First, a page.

Your Vote is Your Voice

From the beginning, Friends of the Fox River has been in the business of giving the watershed a voice in defense against destruction. The process of “building a watershed community of caretakers” is done through education. Providing awareness and literacy empowers the public sector to be a unified voice. In the case of this recent election day, your vote was your voice. The land-use decisions that are impacting our watershed are made on the local level. The county, township, city, village and town’s board, council, and trustees are the decision makers for what is allowed and are often encouraged financially to change land uses.  The zoning & planning commissions are composed of these members and sometimes public sector volunteers. It is the public that can control decisions since we elect the decision makers.

Success Story

earth movers

A great example of exercising public voice for watershed protection comes from Leonard Wardzala (a founding FOTFR Board member) from Lyons Township in Wisconsin. Disappointed with the local officials’ lack of interest in preservation, he and other conservation-minded locals used their rights to expand the town council to add two candidates. Just in case, they decided to run five candidates for all board positions.  The April election rolled around and surprisingly they won all five seats!  Now having control of planning and zoning, they adopted a land-use plan with a few key elements: no rezoning of agricultural land, and if there is going to be a subdivision that already has the zoning, 60% of the land would have to be put aside as open space in perpetuity. What followed was the formation of The Lyons Biodiversity Project as part of the Kettle Moraine Land Trust, which is conducting restoration projects. This is truly a model to inspire all of us. Check it out.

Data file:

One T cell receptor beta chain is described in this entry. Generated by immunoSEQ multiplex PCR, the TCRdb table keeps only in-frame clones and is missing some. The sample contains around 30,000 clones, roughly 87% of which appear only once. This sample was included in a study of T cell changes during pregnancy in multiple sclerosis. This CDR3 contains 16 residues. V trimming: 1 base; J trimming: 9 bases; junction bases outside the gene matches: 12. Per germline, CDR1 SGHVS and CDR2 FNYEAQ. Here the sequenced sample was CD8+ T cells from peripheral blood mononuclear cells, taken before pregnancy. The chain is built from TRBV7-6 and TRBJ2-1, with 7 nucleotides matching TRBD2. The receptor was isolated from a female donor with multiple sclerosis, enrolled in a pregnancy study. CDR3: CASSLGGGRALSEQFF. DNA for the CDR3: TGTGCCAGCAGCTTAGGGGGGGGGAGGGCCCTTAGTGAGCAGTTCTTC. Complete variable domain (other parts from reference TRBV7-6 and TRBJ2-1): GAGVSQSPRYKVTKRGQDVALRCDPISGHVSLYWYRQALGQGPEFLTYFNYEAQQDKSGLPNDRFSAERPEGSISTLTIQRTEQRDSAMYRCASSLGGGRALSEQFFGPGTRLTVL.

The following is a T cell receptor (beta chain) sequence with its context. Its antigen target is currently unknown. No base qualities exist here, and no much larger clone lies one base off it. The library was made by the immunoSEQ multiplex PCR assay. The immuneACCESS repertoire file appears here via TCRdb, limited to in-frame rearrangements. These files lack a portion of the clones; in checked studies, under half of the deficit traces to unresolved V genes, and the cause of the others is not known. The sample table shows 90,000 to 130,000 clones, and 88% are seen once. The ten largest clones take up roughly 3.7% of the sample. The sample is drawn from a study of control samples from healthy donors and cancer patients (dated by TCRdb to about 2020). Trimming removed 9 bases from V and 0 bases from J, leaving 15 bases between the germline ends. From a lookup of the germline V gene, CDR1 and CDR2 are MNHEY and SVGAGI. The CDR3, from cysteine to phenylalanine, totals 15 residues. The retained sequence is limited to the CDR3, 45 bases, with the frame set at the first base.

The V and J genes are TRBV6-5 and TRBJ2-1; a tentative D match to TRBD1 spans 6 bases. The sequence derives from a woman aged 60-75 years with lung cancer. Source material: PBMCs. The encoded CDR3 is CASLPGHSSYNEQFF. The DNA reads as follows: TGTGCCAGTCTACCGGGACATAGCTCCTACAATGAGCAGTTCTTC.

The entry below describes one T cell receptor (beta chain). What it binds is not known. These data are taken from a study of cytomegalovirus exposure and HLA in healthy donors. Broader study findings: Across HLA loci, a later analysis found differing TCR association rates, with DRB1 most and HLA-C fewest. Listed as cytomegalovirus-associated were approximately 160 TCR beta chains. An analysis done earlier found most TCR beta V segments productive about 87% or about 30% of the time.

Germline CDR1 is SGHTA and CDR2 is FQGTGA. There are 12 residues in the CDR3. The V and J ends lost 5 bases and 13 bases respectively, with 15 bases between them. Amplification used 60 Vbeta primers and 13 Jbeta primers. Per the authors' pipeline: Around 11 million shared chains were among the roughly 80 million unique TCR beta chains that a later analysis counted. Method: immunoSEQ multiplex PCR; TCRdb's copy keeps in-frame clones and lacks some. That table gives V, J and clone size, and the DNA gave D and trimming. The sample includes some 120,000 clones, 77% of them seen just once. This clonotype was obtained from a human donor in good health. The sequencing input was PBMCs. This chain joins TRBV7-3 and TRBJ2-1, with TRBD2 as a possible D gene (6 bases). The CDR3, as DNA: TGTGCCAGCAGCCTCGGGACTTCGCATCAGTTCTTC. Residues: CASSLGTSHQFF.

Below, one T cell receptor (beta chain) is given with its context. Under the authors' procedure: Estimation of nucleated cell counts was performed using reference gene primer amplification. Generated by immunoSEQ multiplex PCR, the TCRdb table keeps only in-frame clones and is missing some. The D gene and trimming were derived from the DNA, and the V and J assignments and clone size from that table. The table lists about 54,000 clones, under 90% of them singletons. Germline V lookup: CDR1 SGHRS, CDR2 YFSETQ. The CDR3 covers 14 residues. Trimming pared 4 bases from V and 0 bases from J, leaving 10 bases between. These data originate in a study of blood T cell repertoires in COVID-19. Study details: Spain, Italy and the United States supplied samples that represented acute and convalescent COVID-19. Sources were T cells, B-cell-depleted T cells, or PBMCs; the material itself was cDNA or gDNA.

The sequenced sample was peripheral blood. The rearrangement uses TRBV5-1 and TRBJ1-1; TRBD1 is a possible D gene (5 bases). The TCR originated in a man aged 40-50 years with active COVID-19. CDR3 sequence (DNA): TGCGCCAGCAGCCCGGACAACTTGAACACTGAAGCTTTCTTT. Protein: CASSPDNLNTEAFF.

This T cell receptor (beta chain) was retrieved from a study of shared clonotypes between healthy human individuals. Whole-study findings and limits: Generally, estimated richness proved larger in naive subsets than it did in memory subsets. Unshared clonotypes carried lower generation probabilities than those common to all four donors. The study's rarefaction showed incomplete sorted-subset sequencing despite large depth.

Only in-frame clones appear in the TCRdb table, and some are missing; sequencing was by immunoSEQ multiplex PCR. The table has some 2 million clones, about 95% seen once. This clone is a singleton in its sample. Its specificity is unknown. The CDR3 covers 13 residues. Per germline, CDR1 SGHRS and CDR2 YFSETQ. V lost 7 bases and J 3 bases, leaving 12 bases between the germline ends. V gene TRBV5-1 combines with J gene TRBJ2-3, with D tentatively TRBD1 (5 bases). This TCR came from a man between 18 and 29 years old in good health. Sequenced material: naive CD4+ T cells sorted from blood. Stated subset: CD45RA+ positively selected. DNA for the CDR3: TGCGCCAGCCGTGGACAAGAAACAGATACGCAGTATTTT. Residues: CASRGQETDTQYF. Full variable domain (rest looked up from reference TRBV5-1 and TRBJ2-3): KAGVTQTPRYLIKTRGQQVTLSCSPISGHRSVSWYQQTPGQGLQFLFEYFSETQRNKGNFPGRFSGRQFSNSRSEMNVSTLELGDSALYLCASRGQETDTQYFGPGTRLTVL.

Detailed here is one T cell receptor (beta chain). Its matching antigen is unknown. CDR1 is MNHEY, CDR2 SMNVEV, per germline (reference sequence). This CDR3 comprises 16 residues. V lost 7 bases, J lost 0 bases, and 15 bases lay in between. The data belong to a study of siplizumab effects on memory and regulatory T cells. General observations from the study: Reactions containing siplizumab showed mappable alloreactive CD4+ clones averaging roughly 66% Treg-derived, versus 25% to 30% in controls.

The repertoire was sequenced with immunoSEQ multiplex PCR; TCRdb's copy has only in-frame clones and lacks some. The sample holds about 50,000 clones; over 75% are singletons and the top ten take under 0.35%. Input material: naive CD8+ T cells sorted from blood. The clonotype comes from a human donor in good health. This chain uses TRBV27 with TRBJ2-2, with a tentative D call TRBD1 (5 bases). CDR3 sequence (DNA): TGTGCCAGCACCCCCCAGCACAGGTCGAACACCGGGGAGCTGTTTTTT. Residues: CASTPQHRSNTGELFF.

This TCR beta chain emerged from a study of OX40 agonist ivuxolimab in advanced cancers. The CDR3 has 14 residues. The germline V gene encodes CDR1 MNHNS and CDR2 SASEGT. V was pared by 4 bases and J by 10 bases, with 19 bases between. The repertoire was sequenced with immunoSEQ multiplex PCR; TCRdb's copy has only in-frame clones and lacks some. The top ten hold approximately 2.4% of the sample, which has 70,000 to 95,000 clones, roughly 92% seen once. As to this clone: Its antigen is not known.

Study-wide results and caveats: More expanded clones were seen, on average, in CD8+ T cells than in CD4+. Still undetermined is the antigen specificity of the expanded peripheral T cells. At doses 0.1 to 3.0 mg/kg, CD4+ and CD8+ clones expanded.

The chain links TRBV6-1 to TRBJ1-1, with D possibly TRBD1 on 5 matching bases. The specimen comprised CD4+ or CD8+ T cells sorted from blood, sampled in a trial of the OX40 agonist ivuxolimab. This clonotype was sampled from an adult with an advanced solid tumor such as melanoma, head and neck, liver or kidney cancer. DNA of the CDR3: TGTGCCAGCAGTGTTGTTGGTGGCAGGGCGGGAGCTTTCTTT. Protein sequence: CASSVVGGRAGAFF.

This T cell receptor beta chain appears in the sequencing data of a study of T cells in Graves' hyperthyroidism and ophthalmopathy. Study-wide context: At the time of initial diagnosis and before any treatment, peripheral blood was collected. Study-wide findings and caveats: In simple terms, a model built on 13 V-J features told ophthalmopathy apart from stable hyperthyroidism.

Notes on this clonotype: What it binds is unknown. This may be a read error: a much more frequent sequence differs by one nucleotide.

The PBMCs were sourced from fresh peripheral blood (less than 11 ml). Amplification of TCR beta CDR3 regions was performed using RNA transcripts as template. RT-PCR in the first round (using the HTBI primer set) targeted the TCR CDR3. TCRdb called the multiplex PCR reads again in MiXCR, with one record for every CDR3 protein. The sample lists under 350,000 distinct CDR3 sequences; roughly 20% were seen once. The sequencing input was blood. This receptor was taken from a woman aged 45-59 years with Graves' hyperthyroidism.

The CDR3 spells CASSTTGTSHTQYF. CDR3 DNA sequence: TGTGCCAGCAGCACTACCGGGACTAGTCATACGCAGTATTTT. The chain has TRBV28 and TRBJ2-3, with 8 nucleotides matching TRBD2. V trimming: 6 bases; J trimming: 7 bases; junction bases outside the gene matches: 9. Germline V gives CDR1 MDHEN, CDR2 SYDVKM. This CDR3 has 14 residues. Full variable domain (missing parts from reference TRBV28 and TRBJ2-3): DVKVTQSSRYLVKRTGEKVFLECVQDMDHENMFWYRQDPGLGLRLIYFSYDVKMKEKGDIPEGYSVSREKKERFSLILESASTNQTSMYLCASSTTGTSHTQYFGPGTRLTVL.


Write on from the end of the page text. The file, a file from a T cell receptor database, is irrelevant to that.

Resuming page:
Riverfront Property

An example of a specialized land use of concern is riverfront property in downtown areas. For many years, our river towns had their backs to the river when it was the waste stream. Today, these towns are realizing the economic draw, and are reorienting to face and celebrate the river. However, some projects of multistory buildings are further excluding others from the river experience. River towns only have a small parcel of riverfront (about 2 miles apiece) which is irreplaceable and should be recognized as precious and be preserved. This is an issue where representatives need our opinions and support; they need to place preservation and public access above private exclusionary pursuits. This year, FOTFR joined a St. Charles group, Citizens for Responsible Development, in opposition to a proposed large-scale riverfront development. The result was the city council retracting their support of the proposal. This was another very significant victory and model.


If we care about protecting the Fox River Watershed, we must use our democratic system. If we are silent, we are not part of the system and are at the mercy of those who are not silent. History has demonstrated that lobbying to influence representatives with money is effective; it’s referred to as a contribution. If we truly care about protecting and restoring our watershed, it is our responsibility to be active in the process. It begins with understanding the challenges. FOTFR’s role and the role of the organization’s Friends is to support and elect candidates that will carry our voice as decision makers. It doesn’t end there because we must educate and build relationships with our representatives so they can do their jobs in representing us.  Local elections are often won by thin margins, so to get our preferred representatives in decision-making positions requires us to educate our neighbors, friends, and colleagues about them.